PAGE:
Wednesday, June 10, 2009

Project 3: Snakebit

For this project, I wanted to really challenge myself.  A snake seemed appropriate, being so small and breakable.  It started off a little rough.  I got quite frustrated while trying to get the shape right.  In my consternation, I cut myself big-time.  Don't worry - I'm fine, still carving, etc., though may have a little scar.  

I know it's pretty gory, and I debated putting this photo up, but decided that I must.  As I carve, I become more and more convinced of the importance of process - its intrinsic value and also its relationship to the grand scheme.  I'm not about to leave out the painful or sad part of the story.  It's important - Brave New World's "a gramme is better than a damn!" seems to me an apt criticism of the sterilization and sequestration of pain.  

And how interesting it is that the snake (that poor, accused creature) has so far caused my largest wound!  I love him anyway.

The knife that was involved with this scandal was my large, curve-edged knife: good for long, rounding cuts.  I found the knife invaluable for this project - cutting against the grain for the snake's twists, the curved blade made the strokes easier, allowing me to proceed faster and with more detail.  I think that it is also quite pretty.  It has a certain draw or elegance.  At the start of a project, it is always the knife that I want to reach for first, despite it not being the knife for preliminary cutting.  It is the only blade that I have to sharpen in portions (the curvature is enough so that one type of sharpening stroke will not cover it.)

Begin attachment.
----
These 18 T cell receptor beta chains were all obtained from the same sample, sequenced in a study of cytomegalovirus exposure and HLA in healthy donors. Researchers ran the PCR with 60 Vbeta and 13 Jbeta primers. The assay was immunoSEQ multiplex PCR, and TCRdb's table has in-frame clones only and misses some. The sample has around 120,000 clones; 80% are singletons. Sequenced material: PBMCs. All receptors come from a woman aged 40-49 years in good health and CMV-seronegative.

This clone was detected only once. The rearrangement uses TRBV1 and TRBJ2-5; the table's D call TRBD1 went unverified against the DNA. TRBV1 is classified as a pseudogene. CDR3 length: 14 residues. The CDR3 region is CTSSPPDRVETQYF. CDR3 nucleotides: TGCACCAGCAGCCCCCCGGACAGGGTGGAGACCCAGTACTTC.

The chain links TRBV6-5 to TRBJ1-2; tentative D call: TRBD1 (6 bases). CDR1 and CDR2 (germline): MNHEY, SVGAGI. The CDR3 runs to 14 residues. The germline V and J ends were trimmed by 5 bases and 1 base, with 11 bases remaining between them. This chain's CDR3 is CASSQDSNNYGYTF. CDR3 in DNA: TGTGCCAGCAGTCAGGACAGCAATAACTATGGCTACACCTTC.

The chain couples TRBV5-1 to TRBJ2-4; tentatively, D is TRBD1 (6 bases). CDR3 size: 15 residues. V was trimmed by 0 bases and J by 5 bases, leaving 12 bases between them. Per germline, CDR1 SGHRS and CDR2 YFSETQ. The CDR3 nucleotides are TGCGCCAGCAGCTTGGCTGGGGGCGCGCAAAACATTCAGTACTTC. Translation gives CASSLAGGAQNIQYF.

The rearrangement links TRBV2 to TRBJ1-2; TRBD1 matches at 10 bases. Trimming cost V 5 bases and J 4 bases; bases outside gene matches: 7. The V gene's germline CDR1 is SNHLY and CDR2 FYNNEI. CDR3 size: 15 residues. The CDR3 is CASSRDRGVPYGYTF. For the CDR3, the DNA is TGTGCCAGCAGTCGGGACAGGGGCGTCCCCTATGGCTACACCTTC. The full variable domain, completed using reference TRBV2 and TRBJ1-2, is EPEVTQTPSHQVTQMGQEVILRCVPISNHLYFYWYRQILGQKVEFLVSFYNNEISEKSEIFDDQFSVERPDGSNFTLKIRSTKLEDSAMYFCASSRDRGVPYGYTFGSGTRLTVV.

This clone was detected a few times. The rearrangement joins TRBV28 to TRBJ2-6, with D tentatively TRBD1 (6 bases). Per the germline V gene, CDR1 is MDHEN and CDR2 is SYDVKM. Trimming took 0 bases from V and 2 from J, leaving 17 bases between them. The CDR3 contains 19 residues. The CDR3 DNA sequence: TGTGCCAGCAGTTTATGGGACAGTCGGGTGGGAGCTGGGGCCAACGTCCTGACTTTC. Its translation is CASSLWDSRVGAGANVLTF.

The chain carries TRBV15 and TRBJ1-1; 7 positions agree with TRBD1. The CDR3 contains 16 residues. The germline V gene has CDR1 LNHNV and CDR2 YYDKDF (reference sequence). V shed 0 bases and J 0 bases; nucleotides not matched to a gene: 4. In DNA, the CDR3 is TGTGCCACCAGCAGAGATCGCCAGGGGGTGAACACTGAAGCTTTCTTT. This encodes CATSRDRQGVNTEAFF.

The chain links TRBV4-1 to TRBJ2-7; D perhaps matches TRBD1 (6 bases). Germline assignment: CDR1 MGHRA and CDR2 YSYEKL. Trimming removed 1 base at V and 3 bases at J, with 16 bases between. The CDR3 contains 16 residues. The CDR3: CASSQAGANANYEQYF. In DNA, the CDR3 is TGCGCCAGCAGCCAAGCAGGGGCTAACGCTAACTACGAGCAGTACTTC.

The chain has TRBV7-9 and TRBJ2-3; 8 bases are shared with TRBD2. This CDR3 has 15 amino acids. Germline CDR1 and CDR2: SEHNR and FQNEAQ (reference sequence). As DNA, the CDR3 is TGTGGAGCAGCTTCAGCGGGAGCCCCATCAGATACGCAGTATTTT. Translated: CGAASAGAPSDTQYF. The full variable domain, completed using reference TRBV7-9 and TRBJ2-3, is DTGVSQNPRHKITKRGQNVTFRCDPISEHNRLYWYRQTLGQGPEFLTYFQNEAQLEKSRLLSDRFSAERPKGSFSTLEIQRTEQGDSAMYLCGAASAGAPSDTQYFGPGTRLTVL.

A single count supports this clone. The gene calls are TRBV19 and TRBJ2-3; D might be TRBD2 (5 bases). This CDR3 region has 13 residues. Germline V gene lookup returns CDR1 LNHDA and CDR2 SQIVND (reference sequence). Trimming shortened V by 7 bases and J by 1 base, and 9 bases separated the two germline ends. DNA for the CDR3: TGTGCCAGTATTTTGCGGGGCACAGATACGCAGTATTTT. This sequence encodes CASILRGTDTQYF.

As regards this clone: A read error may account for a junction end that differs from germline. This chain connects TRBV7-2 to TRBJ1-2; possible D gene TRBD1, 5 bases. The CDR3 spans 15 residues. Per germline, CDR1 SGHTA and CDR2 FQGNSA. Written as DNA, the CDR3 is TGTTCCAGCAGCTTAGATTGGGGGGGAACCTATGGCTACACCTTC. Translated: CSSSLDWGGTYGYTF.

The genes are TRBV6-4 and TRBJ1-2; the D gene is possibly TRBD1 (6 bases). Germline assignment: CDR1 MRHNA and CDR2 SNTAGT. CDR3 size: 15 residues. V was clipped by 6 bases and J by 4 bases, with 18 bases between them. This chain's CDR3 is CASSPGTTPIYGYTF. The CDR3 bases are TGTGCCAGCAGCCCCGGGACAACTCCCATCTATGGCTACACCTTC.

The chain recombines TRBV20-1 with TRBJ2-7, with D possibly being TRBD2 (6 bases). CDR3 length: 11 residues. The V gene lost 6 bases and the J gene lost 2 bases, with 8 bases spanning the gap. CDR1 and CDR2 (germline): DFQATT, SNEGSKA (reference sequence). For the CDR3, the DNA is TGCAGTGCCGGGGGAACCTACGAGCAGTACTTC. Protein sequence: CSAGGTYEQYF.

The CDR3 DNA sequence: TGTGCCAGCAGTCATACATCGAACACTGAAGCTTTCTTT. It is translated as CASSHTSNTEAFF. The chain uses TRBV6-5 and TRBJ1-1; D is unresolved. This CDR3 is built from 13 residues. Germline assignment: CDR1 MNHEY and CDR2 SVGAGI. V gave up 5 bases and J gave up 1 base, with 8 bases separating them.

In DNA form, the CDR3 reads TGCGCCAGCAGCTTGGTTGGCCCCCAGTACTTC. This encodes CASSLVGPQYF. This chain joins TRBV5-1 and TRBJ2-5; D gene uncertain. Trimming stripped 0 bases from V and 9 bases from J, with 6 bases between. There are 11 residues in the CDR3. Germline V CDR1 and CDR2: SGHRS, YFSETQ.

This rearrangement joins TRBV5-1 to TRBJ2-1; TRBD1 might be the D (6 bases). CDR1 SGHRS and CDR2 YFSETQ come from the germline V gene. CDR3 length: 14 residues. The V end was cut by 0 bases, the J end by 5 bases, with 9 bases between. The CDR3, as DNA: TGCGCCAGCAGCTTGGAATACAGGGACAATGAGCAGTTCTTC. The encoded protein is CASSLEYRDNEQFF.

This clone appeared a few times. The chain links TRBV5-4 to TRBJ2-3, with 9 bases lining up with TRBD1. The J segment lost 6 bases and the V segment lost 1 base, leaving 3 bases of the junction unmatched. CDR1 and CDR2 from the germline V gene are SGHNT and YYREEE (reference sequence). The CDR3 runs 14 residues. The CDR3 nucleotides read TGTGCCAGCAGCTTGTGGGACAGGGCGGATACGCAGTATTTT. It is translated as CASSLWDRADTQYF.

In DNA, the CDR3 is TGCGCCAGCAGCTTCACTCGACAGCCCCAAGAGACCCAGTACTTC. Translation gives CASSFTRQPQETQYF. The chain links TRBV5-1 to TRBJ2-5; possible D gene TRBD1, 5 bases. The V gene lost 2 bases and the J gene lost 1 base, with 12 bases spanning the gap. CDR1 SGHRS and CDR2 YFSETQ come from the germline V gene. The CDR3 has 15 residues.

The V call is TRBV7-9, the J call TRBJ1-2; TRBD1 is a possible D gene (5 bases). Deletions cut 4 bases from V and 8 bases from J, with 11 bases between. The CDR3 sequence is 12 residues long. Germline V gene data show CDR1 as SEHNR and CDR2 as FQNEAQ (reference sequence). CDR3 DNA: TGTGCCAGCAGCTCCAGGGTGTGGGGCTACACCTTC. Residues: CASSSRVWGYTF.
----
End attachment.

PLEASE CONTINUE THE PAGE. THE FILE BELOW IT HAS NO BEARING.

The beautiful culprit

After cleaning myself up, I decided to draw an outline for the general shape of the snake.  In this photo, you can see half of the drawn portion; the other half I have started to carve off.  It served as a nice guide, but I eventually found it to be a nuisance and wanted to follow my own model.  The progression follows in the next 3 photos:

Starting to remove the outline.

Pre-curvature snake (blocky.)

Post-curvature snake (rounded,) almost ready to be sanded.

By far the most difficult aspect of the snake turned out to be capturing his posture.  I kept finding myself thinking that he looked posed, rigid, or blocky.  He always needed more of this, more of that.  After quite a bit of thinking, attempting, and bungling, I think I finally achieved something that doesn't look too forced.  I was perhaps hoping for something with larger curves, but am mainly happy that I didn't break his tail, etc.  Here is the finished product:

It was also a challenge deciding exactly what texture I wanted on him.  I was used to a smooth surface, but decided that I wanted scales.  Here is a detail of what I came up with:

The snake is made of butternut - a darker, more splinter-y wood.  It is generally more fitful than basswood or tupelo, but has a lively color spectrum.  All together, he took me 7-8 hours.  His underside is sanded smooth and I modeled his head after a copperhead snake.